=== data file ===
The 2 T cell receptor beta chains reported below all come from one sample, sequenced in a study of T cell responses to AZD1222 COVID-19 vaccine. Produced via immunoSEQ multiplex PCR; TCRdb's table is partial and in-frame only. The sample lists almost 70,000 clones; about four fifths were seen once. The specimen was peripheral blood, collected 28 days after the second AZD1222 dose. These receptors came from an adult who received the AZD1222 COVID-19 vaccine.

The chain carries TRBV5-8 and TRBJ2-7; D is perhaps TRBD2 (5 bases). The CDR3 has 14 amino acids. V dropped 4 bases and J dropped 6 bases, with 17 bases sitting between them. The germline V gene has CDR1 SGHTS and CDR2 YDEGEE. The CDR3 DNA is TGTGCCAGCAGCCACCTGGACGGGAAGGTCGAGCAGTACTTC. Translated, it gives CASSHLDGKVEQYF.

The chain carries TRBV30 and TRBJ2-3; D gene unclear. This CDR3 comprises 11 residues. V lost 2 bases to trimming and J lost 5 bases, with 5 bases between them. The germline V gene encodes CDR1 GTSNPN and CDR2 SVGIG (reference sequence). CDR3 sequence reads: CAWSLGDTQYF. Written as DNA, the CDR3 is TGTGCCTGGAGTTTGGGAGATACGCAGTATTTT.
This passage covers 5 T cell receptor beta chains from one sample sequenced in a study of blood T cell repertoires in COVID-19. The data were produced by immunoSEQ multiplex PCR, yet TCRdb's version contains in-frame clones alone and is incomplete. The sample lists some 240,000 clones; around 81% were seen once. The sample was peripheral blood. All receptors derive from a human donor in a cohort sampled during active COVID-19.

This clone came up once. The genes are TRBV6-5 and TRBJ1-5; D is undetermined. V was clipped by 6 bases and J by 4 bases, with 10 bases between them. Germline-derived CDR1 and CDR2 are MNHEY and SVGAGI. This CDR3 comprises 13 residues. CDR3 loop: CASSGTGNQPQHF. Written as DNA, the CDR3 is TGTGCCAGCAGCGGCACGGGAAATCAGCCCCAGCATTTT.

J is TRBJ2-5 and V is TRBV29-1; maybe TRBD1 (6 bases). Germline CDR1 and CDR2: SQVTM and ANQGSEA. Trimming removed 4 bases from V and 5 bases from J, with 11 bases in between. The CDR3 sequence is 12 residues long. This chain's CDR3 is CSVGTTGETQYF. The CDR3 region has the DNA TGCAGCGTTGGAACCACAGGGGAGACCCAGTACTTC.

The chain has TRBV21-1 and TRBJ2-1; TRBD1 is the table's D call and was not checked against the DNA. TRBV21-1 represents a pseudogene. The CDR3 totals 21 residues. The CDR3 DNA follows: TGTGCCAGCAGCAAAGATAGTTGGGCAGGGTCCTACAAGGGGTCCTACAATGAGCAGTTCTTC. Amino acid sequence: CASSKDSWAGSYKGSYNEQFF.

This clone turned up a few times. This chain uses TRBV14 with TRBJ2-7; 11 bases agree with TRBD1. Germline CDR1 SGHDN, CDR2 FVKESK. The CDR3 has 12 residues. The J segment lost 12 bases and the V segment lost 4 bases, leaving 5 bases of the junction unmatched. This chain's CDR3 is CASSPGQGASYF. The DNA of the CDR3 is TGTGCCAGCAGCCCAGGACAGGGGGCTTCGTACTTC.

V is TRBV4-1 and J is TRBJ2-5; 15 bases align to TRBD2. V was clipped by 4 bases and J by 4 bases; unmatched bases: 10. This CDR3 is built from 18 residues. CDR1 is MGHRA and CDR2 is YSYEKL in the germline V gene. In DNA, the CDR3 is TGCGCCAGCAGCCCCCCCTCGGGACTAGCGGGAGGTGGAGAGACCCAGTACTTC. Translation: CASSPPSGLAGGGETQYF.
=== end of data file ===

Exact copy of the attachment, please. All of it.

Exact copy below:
The 2 T cell receptor beta chains reported below all come from one sample, sequenced in a study of T cell responses to AZD1222 COVID-19 vaccine. Produced via immunoSEQ multiplex PCR; TCRdb's table is partial and in-frame only. The sample lists almost 70,000 clones; about four fifths were seen once. The specimen was peripheral blood, collected 28 days after the second AZD1222 dose. These receptors came from an adult who received the AZD1222 COVID-19 vaccine.

The chain carries TRBV5-8 and TRBJ2-7; D is perhaps TRBD2 (5 bases). The CDR3 has 14 amino acids. V dropped 4 bases and J dropped 6 bases, with 17 bases sitting between them. The germline V gene has CDR1 SGHTS and CDR2 YDEGEE. The CDR3 DNA is TGTGCCAGCAGCCACCTGGACGGGAAGGTCGAGCAGTACTTC. Translated, it gives CASSHLDGKVEQYF.

The chain carries TRBV30 and TRBJ2-3; D gene unclear. This CDR3 comprises 11 residues. V lost 2 bases to trimming and J lost 5 bases, with 5 bases between them. The germline V gene encodes CDR1 GTSNPN and CDR2 SVGIG (reference sequence). CDR3 sequence reads: CAWSLGDTQYF. Written as DNA, the CDR3 is TGTGCCTGGAGTTTGGGAGATACGCAGTATTTT.
This passage covers 5 T cell receptor beta chains from one sample sequenced in a study of blood T cell repertoires in COVID-19. The data were produced by immunoSEQ multiplex PCR, yet TCRdb's version contains in-frame clones alone and is incomplete. The sample lists some 240,000 clones; around 81% were seen once. The sample was peripheral blood. All receptors derive from a human donor in a cohort sampled during active COVID-19.

This clone came up once. The genes are TRBV6-5 and TRBJ1-5; D is undetermined. V was clipped by 6 bases and J by 4 bases, with 10 bases between them. Germline-derived CDR1 and CDR2 are MNHEY and SVGAGI. This CDR3 comprises 13 residues. CDR3 loop: CASSGTGNQPQHF. Written as DNA, the CDR3 is TGTGCCAGCAGCGGCACGGGAAATCAGCCCCAGCATTTT.

J is TRBJ2-5 and V is TRBV29-1; maybe TRBD1 (6 bases). Germline CDR1 and CDR2: SQVTM and ANQGSEA. Trimming removed 4 bases from V and 5 bases from J, with 11 bases in between. The CDR3 sequence is 12 residues long. This chain's CDR3 is CSVGTTGETQYF. The CDR3 region has the DNA TGCAGCGTTGGAACCACAGGGGAGACCCAGTACTTC.

The chain has TRBV21-1 and TRBJ2-1; TRBD1 is the table's D call and was not checked against the DNA. TRBV21-1 represents a pseudogene. The CDR3 totals 21 residues. The CDR3 DNA follows: TGTGCCAGCAGCAAAGATAGTTGGGCAGGGTCCTACAAGGGGTCCTACAATGAGCAGTTCTTC. Amino acid sequence: CASSKDSWAGSYKGSYNEQFF.

This clone turned up a few times. This chain uses TRBV14 with TRBJ2-7; 11 bases agree with TRBD1. Germline CDR1 SGHDN, CDR2 FVKESK. The CDR3 has 12 residues. The J segment lost 12 bases and the V segment lost 4 bases, leaving 5 bases of the junction unmatched. This chain's CDR3 is CASSPGQGASYF. The DNA of the CDR3 is TGTGCCAGCAGCCCAGGACAGGGGGCTTCGTACTTC.

V is TRBV4-1 and J is TRBJ2-5; 15 bases align to TRBD2. V was clipped by 4 bases and J by 4 bases; unmatched bases: 10. This CDR3 is built from 18 residues. CDR1 is MGHRA and CDR2 is YSYEKL in the germline V gene. In DNA, the CDR3 is TGCGCCAGCAGCCCCCCCTCGGGACTAGCGGGAGGTGGAGAGACCCAGTACTTC. Translation: CASSPPSGLAGGGETQYF.